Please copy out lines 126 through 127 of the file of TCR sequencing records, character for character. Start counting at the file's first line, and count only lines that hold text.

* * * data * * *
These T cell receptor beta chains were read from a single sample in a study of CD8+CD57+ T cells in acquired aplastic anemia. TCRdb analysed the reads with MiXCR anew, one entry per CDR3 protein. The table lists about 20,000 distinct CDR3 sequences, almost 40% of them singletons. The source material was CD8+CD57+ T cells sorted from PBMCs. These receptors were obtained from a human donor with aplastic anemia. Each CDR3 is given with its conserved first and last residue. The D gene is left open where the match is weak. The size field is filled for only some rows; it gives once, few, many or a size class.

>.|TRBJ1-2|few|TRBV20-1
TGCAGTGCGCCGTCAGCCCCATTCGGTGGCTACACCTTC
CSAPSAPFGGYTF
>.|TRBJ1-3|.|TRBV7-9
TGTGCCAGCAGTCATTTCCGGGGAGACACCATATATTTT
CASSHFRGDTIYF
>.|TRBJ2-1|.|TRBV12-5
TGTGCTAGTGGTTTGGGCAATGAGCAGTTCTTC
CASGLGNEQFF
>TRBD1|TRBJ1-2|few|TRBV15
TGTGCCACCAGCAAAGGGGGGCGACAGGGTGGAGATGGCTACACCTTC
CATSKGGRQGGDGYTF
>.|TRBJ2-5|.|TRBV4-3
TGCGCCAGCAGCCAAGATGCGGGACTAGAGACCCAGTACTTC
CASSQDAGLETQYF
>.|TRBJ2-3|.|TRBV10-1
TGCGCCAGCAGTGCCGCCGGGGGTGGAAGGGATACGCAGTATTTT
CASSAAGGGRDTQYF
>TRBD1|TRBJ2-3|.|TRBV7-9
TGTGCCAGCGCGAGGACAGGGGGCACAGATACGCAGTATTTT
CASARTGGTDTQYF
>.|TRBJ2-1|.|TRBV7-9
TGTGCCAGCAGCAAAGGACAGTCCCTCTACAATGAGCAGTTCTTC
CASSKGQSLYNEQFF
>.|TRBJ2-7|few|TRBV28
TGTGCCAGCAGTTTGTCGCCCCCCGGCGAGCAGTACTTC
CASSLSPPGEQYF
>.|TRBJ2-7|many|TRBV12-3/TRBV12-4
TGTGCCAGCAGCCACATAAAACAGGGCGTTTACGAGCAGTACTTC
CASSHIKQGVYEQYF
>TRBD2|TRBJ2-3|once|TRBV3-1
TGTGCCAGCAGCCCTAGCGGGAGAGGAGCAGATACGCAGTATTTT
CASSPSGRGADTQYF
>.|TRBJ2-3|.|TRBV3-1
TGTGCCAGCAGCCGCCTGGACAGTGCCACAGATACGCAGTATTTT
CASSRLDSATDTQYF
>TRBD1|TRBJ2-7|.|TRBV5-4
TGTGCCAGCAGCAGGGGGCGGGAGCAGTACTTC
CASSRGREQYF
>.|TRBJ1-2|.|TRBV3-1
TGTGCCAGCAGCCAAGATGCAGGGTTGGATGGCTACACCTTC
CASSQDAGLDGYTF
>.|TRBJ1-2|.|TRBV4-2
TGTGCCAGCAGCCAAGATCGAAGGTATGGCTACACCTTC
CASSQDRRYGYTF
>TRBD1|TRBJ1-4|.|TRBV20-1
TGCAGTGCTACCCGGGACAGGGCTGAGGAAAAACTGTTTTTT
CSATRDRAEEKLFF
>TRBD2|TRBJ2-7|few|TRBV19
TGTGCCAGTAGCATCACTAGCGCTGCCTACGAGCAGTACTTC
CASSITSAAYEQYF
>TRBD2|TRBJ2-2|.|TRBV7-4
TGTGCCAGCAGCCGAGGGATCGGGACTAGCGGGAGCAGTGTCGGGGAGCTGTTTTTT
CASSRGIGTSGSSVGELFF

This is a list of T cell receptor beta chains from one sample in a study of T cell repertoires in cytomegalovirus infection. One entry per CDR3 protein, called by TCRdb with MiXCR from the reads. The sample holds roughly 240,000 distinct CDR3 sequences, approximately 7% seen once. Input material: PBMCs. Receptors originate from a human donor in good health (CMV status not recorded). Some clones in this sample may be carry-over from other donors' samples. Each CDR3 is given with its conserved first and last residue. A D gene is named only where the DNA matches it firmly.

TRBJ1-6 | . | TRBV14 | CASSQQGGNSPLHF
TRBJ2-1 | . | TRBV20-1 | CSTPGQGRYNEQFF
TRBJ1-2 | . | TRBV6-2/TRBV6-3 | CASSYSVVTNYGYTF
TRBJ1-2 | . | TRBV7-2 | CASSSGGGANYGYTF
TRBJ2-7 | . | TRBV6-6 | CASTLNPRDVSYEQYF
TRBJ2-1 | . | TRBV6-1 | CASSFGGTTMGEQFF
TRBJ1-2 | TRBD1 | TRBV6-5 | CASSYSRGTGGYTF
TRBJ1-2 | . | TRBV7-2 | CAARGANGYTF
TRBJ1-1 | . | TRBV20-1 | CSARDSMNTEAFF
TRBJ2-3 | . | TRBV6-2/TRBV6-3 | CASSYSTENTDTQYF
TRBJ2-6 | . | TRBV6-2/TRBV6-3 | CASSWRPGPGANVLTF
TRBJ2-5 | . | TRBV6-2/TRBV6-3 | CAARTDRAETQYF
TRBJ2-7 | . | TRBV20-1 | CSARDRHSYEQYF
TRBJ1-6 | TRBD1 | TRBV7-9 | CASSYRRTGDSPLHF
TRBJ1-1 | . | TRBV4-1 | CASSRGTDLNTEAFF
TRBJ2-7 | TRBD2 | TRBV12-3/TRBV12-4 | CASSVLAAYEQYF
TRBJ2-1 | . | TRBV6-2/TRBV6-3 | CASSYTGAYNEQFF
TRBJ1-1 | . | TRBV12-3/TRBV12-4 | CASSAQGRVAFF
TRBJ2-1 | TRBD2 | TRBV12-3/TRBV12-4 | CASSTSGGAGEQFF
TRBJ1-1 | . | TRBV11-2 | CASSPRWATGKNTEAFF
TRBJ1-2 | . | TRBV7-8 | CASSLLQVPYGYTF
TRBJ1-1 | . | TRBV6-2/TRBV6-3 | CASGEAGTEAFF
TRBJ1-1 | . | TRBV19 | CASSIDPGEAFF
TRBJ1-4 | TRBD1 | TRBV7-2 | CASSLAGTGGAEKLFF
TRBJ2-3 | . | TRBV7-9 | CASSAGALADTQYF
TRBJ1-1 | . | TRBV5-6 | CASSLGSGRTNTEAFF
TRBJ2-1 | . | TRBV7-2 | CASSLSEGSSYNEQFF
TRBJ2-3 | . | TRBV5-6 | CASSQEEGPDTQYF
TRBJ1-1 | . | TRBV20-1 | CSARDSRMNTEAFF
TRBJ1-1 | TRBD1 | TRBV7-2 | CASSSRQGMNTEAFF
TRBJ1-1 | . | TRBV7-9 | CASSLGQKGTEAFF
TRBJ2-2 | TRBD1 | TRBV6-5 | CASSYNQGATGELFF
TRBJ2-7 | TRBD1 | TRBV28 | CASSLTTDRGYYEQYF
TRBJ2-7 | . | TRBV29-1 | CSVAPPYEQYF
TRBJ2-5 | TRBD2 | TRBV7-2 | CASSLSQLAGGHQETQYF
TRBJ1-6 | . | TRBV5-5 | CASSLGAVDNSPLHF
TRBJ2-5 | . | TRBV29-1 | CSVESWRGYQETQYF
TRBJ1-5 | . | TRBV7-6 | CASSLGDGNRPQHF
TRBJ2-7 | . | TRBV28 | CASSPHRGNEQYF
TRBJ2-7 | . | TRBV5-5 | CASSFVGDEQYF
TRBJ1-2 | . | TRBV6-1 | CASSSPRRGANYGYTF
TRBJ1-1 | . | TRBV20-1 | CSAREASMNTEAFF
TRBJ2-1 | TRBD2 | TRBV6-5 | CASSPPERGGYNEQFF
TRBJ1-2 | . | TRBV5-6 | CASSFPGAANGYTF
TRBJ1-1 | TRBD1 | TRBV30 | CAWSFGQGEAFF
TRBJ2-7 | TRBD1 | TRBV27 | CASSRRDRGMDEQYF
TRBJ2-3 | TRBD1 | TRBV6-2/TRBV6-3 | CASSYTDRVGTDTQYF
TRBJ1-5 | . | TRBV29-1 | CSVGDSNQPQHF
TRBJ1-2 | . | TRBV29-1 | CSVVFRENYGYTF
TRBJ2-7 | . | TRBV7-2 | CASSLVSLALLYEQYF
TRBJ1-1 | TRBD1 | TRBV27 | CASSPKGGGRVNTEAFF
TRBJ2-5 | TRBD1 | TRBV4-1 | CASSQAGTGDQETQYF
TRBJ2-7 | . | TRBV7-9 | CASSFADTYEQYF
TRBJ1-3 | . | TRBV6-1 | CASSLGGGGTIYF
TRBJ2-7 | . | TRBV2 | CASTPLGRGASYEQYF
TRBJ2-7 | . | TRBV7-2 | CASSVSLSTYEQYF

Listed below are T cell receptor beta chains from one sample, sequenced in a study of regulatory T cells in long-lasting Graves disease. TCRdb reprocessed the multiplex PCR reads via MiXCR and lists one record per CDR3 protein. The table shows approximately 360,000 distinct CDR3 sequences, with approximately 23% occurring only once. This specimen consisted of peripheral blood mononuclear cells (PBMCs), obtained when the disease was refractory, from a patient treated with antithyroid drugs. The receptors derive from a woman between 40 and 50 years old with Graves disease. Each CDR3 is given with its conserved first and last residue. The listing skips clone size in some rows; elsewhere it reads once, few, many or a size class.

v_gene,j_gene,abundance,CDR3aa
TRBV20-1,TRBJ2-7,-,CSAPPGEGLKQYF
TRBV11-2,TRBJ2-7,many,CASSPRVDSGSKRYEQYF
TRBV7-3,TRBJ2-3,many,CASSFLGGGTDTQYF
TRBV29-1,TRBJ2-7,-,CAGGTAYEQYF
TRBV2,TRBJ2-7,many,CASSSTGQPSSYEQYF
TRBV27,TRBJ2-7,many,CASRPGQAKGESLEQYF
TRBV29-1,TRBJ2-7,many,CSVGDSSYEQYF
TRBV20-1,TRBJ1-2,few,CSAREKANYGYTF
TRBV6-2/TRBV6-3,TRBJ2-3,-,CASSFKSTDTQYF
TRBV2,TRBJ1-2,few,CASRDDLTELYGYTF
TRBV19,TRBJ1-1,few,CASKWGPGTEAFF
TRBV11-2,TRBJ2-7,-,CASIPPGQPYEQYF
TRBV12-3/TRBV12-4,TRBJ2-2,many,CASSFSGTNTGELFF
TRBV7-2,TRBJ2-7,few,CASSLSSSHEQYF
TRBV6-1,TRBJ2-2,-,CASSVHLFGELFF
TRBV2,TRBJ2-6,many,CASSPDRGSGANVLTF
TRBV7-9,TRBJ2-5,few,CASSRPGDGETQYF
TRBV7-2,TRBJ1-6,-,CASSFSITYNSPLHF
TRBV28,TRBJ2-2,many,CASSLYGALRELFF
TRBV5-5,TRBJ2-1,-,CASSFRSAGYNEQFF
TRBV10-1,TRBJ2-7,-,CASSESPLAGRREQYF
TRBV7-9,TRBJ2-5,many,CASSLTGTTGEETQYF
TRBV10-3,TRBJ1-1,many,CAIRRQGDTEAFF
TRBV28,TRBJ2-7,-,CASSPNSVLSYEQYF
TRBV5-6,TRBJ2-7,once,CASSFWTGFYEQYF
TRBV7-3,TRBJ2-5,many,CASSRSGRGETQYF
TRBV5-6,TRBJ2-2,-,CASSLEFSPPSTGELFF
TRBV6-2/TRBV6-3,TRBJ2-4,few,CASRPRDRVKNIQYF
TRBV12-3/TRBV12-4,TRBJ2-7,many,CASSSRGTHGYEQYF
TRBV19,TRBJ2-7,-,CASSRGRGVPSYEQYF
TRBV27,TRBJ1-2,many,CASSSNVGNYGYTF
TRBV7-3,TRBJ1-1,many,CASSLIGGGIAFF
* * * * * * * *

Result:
TRBV11-2,TRBJ2-7,-,CASIPPGQPYEQYF
TRBV12-3/TRBV12-4,TRBJ2-2,many,CASSFSGTNTGELFF